Persons who previously received a dose of measles vaccine in 1963–1967 and are unsure which type of vaccine it was, or are sure it was inactivated measles vaccine, should be revaccinated with either one (if low risk) or two (if high risk) doses of MMR vaccine.
 
* Healthcare personnel born before 1957 should be considered for MMR vaccination in the absence of an outbreak, but are recommended for MMR vaccination during outbreaks.

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Q: Have recommendations for MMR vaccination of children or adults changed in light of the current measles outbreaks?

A: No. The most recent CDC recommendations for MMR vaccination were published in 2013 and can be found at www.cdc.gov/mmwr/pdf/rr/rr6204.pdf.

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Q: Do any adults need "booster" doses of MMR vaccine to prevent measles?

A: No. Adults with evidence of immunity do not need any further vaccines. No “booster” doses of MMR vaccine are recommended for either adults or children. They are considered to have life-long immunity once they have received the recommended number of MMR vaccine doses or have other evidence of immunity.

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DTaP and Tdap Vaccines


Q:  If a dose of DTaP or Tdap is inadvertently given to a patient for whom the product is not indicated (e.g., wrong age group), how do we rectify the situation?

A: The first step is to inform the parent/patient that you administered the wrong vaccine. Next, follow these guidelines:

  • Tdap given to a child younger than age 7 years as either dose 1, 2, or 3, is not valid. Repeat with DTaP as soon as feasible.
  • Tdap given to a child younger than age 7 years as either dose 4 or 5 can be counted as valid for DTaP dose 4 or 5.
  • DTaP given to an undervaccinated child 7 through 10 years of age: count this dose as the Tdap dose of the catch-up series. The child should receive an adolescent booster dose of Tdap at 11–12 years of age.
  • DTaP given to a person 11 years of age or older: count this dose as the Tdap dose. The person should not receive an additional dose of Tdap.

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Pneumococcal Vaccines


Q: For whom is PPSV23 recommended?

A: Pneumococcal polysaccharide vaccine (PPSV23, Pneumovax 23, Merck) is recommended for all people who meet any of the criteria below:

  1. All adults age 65 years and older
  2. Age 2 through 64 years with any of the following conditions:
    • cigarette smokers age 19 years and older
    • chronic cardiovascular disease, excluding hypertension (e.g., congestive heart failure, cardiomyopathies)
    • chronic pulmonary disease (including COPD and emphysema, and for adults ages 19 years and older, asthma)
    • diabetes mellitus
    • for people 6–64 years of age: alcoholism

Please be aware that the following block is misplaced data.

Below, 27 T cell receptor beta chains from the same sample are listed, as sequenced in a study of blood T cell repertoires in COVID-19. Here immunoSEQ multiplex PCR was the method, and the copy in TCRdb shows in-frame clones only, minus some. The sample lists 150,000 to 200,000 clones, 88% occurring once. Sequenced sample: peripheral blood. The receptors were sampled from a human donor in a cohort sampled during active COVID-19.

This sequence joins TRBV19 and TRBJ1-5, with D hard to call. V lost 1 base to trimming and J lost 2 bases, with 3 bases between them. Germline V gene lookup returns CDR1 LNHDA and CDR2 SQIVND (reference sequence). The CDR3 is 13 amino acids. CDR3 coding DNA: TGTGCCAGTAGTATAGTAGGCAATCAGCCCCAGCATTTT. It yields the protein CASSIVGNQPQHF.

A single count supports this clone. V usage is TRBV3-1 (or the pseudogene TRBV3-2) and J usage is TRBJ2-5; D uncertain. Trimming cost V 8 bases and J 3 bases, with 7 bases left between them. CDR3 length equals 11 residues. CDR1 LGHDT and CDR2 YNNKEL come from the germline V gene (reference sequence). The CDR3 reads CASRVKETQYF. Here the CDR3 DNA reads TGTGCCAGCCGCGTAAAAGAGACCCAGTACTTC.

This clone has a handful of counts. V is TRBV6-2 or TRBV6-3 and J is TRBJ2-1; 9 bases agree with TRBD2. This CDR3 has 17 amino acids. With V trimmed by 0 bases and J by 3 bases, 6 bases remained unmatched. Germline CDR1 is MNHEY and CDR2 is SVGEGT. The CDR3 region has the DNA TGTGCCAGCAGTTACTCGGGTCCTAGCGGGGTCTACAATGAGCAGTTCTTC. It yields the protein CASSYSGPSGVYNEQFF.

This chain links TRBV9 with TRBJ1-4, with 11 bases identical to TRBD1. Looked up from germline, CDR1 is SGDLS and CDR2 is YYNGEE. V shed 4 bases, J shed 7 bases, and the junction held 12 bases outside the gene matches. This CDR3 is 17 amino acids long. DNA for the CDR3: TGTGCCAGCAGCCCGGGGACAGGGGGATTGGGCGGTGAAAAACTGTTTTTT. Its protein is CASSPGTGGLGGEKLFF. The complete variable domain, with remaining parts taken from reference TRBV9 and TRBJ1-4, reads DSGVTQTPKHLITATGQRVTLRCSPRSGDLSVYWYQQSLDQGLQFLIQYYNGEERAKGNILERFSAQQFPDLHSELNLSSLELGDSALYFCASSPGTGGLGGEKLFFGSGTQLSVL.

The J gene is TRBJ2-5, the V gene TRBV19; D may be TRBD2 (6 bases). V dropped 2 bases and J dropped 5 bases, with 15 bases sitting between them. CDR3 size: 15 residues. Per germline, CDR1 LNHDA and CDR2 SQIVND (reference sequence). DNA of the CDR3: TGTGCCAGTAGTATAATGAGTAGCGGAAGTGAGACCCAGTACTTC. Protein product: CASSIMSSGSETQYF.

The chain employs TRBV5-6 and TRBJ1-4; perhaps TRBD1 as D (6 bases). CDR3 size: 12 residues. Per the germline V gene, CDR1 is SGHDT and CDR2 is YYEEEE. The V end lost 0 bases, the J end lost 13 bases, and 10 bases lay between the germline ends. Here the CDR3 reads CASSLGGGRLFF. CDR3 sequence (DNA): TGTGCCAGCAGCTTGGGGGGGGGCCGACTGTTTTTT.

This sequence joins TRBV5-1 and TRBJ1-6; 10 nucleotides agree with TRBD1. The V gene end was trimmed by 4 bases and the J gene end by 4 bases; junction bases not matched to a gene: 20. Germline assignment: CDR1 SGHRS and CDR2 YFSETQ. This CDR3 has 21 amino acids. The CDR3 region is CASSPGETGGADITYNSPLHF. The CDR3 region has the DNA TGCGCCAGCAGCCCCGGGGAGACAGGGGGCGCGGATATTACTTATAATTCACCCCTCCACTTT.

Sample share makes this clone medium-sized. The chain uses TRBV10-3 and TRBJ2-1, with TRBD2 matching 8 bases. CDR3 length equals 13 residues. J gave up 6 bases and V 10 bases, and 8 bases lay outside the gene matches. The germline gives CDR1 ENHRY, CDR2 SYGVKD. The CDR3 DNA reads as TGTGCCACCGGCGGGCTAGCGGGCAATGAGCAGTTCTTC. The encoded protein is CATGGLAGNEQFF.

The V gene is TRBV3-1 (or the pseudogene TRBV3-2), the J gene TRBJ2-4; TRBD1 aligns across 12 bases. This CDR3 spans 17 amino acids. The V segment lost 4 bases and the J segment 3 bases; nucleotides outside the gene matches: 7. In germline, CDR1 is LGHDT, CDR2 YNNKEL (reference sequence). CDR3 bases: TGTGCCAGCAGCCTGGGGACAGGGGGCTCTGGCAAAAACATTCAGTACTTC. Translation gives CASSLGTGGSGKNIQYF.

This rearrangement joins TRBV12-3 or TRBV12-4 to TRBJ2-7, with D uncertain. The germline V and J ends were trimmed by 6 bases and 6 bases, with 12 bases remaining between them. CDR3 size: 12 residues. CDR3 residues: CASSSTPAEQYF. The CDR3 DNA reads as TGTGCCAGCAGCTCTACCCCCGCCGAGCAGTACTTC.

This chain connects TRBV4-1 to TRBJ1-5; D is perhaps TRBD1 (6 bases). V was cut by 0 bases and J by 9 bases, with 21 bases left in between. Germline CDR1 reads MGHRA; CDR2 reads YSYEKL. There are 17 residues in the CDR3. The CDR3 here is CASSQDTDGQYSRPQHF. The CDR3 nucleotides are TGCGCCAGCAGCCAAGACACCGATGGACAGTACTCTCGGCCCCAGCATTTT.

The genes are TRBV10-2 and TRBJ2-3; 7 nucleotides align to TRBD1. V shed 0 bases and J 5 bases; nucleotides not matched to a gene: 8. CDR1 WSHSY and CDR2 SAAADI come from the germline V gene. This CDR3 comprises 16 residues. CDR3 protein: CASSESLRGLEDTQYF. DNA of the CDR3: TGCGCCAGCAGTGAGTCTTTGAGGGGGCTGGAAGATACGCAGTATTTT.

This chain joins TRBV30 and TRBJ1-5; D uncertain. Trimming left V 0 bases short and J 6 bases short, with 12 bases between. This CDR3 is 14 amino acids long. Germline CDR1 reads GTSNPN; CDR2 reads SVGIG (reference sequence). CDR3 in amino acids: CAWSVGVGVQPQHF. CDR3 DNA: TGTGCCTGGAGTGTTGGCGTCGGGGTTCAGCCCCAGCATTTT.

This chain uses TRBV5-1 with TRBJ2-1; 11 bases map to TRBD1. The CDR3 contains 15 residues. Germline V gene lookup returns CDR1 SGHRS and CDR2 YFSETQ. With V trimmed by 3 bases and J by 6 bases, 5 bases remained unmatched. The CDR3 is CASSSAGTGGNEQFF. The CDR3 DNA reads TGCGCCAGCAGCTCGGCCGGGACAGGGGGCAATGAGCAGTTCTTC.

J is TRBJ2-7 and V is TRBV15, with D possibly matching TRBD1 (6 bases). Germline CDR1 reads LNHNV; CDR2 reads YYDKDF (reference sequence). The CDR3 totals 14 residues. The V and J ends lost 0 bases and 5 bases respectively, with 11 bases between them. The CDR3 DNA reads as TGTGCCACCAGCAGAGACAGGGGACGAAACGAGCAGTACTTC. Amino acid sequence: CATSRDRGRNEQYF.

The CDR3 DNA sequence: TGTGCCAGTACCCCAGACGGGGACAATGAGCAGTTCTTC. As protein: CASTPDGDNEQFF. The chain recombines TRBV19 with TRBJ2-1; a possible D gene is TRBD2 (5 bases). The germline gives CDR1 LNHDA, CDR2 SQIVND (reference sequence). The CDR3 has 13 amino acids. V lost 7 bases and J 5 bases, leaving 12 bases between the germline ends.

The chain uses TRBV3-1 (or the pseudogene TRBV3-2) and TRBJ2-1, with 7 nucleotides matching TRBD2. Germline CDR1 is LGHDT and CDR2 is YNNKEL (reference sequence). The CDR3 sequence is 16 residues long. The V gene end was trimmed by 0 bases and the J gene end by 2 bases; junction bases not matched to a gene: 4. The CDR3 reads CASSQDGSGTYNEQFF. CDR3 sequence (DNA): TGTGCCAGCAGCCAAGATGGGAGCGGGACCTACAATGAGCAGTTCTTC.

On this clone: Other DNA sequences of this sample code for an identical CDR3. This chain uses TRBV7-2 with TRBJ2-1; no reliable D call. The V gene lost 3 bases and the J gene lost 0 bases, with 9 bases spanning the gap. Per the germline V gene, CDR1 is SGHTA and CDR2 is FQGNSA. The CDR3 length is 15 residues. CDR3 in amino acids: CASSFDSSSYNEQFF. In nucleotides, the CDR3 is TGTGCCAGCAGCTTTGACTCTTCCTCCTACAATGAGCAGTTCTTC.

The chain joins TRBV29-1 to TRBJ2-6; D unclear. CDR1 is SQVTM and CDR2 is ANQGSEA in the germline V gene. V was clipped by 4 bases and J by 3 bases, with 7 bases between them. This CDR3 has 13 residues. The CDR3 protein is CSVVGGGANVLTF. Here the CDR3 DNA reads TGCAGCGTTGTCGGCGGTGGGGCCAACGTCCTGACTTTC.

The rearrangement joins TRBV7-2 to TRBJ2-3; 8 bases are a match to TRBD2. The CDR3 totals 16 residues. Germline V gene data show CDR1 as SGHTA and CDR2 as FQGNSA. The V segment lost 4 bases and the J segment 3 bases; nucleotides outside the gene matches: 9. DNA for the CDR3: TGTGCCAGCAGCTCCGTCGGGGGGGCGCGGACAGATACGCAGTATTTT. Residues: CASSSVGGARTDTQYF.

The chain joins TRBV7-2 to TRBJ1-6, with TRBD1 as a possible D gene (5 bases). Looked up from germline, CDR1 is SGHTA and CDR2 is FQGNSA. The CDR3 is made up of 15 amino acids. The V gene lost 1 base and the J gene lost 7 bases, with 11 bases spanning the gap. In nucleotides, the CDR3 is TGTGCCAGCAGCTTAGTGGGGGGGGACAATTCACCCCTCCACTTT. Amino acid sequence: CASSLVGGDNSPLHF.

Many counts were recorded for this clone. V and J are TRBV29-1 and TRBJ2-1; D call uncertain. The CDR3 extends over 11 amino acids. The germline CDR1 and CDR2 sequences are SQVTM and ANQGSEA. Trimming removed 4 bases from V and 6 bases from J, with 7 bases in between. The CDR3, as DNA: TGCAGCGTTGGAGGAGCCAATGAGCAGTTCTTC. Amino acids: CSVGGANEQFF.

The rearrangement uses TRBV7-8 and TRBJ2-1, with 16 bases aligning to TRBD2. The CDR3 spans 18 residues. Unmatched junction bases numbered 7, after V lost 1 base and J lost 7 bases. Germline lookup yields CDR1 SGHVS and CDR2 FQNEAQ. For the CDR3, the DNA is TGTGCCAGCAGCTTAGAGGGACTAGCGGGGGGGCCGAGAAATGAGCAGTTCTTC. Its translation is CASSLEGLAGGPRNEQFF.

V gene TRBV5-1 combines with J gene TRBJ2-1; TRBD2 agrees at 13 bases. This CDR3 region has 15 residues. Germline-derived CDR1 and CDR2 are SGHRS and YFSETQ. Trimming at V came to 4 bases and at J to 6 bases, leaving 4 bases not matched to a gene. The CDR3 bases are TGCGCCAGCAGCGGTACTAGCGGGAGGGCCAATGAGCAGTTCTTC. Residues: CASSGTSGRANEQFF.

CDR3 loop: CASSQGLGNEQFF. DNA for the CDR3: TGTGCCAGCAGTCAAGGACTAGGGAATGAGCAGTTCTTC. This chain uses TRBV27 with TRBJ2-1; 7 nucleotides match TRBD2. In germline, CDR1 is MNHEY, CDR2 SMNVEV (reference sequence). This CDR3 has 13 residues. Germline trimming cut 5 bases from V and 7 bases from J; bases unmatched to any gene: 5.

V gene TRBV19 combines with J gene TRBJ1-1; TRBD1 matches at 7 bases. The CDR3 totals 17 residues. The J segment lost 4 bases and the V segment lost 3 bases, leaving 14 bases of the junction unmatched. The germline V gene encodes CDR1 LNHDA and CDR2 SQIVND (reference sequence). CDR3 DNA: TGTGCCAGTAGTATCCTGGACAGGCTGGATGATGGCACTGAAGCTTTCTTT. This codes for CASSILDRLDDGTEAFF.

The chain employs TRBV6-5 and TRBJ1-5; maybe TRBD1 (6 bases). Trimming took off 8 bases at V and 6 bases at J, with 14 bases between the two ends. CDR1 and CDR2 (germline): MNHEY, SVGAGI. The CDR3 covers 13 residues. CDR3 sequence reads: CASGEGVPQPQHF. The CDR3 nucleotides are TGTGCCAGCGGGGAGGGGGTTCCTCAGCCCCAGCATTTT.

• for people 6–64 years of age: chronic liver disease, cirrhosis
    • candidate for or recipient of cochlear implant
    • cerebrospinal fluid (CSF) leak
    • functional or anatomic asplenia (e.g., sickle cell disease, splenectomy)
    • immunocompromising conditions (e.g., HIV infection, leukemia, congenital immunodeficiency, Hodgkin's disease, lymphoma, multiple myeloma, generalized malignancy) or on immunosuppressive therapy
    • solid organ transplantation; for bone marrow transplantation, see www.cdc.gov/vaccines/hcp/acip-recs/general-recs/immunocompetence.html
    • chronic renal failure or nephrotic syndrome 

Public health authorities may also consider recommending PPSV23 for Alaska Natives and American Indians ages 50 through 64 years who are living in areas in which the risk of invasive pneumococcal disease is increased.

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Q: Rather than giving PCV13 first and waiting 8 weeks to give PPSV23 as recommended for an immunocompromised child (2 years or older) or adult patient, we inadvertently gave both vaccines at the same visit. We are looking for guidance.

A: Pneumococcal conjugate vaccine (PCV13, Prevnar 13, Pfizer) and PPSV23 should not be administered at the same visit or at an interval less than 8 weeks. However, in adults, if PCV13 and PPSV23 are administered at the same visit or at an interval less than 8 weeks, neither dose needs to be repeated. In children, if PCV13 and PPSV23 are administered at the same visit, the PCV13 dose should be repeated, and should be administered no earlier than 8 weeks after doses that were administered on the same day.

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Precautions and Contraindications


Q: Do people who received chemotherapy need their vaccines repeated?

A: Vaccines received before starting chemotherapy generally do not need to be repeated after chemotherapy is completed. Chemotherapy does not negate vaccine-induced immunity. However, revaccination is recommended for people who are recipients of a hematopoietic cell transplant (HCT), such as a bone marrow transplant, because immunity present before the transplant is lost and may not be replaced by donor cells.